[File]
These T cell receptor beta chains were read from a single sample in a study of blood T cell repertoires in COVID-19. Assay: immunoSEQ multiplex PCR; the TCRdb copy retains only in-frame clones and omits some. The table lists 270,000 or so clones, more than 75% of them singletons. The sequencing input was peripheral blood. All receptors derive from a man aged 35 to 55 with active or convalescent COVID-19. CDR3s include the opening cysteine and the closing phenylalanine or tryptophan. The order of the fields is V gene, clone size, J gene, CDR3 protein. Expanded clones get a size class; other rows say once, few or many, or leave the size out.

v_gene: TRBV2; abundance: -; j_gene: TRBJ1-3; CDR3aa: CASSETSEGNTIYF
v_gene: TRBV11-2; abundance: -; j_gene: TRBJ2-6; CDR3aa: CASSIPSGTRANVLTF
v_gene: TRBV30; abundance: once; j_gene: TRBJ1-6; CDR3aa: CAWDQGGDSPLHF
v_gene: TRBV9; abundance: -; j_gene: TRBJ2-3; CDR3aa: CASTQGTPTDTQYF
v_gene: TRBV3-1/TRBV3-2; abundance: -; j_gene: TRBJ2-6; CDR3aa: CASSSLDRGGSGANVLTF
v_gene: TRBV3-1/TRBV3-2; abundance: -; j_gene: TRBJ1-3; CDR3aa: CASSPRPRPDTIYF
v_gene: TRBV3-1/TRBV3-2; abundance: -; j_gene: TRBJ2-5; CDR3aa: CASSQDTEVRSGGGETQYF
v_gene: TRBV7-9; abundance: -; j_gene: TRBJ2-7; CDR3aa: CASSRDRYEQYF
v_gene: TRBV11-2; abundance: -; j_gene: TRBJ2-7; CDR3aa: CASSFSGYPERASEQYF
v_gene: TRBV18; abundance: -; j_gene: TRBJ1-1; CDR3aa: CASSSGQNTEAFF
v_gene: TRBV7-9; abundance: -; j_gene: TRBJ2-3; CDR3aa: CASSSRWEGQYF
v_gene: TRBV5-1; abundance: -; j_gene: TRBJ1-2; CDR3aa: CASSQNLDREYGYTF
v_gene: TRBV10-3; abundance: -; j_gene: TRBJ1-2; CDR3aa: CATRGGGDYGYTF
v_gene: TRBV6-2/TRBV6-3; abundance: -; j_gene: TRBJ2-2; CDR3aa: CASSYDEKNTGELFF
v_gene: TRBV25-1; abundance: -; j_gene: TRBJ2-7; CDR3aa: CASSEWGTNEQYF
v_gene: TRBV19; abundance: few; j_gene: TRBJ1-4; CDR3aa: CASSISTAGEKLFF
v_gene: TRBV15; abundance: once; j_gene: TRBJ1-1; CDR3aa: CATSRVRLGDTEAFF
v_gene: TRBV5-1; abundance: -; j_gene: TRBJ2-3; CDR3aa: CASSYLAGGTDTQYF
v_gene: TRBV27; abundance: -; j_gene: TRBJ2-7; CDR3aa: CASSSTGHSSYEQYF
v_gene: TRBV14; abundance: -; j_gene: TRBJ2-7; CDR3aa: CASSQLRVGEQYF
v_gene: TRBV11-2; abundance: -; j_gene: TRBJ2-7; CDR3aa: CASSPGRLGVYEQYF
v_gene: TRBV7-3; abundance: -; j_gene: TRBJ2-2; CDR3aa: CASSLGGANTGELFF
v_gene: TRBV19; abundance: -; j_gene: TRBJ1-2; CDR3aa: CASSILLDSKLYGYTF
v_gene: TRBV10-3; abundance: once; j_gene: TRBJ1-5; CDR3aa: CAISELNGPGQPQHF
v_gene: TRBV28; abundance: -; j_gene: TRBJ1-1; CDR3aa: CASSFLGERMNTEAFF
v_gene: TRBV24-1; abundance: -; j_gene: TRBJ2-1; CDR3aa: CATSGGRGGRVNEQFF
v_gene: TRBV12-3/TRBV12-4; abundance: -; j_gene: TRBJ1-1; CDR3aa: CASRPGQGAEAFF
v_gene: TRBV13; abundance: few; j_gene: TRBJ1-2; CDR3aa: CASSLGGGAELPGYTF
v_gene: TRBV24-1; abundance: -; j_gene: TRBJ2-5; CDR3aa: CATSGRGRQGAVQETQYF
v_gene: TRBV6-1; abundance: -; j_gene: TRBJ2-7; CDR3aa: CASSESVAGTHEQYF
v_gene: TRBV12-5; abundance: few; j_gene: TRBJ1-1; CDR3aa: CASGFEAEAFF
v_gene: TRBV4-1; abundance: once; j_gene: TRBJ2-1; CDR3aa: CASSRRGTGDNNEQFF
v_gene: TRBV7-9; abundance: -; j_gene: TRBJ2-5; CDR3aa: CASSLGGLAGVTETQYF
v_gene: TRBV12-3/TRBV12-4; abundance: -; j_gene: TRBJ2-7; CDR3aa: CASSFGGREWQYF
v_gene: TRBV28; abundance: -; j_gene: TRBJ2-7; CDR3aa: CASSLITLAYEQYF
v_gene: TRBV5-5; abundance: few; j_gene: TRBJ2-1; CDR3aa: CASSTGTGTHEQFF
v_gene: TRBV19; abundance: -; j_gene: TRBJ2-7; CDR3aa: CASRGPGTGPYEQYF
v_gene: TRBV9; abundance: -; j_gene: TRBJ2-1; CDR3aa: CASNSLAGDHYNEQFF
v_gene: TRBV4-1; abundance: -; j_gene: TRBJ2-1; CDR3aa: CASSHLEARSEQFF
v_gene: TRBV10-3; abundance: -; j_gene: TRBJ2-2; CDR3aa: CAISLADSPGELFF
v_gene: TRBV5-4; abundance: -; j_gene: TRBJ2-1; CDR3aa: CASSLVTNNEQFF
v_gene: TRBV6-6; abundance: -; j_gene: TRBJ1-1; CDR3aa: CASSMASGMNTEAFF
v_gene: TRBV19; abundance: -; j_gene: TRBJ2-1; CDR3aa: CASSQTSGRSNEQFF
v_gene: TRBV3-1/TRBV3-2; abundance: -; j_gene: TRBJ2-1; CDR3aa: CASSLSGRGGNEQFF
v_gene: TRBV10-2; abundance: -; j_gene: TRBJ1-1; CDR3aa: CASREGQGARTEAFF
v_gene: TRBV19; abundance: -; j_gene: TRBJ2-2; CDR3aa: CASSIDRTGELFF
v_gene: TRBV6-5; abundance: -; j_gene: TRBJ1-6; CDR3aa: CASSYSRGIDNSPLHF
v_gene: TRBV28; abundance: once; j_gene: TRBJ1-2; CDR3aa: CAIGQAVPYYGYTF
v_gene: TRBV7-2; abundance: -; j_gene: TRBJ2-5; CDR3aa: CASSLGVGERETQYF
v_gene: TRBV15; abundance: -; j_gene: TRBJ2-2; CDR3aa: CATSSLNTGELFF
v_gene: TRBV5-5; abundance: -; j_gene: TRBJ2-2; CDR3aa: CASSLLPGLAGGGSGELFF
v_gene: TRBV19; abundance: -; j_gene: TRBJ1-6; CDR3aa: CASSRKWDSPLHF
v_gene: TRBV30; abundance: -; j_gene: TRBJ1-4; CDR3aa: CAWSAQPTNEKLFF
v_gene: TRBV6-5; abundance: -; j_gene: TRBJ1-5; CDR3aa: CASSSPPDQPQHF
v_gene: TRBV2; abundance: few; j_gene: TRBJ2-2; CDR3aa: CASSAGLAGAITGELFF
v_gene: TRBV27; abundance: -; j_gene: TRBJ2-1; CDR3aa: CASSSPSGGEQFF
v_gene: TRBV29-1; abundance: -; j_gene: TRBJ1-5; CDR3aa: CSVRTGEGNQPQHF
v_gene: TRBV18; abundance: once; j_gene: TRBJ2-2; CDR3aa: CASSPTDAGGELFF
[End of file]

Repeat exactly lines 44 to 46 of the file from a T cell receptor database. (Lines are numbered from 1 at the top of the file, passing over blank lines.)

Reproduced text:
v_gene: TRBV19; abundance: -; j_gene: TRBJ2-1; CDR3aa: CASSQTSGRSNEQFF
v_gene: TRBV3-1/TRBV3-2; abundance: -; j_gene: TRBJ2-1; CDR3aa: CASSLSGRGGNEQFF
v_gene: TRBV10-2; abundance: -; j_gene: TRBJ1-1; CDR3aa: CASREGQGARTEAFF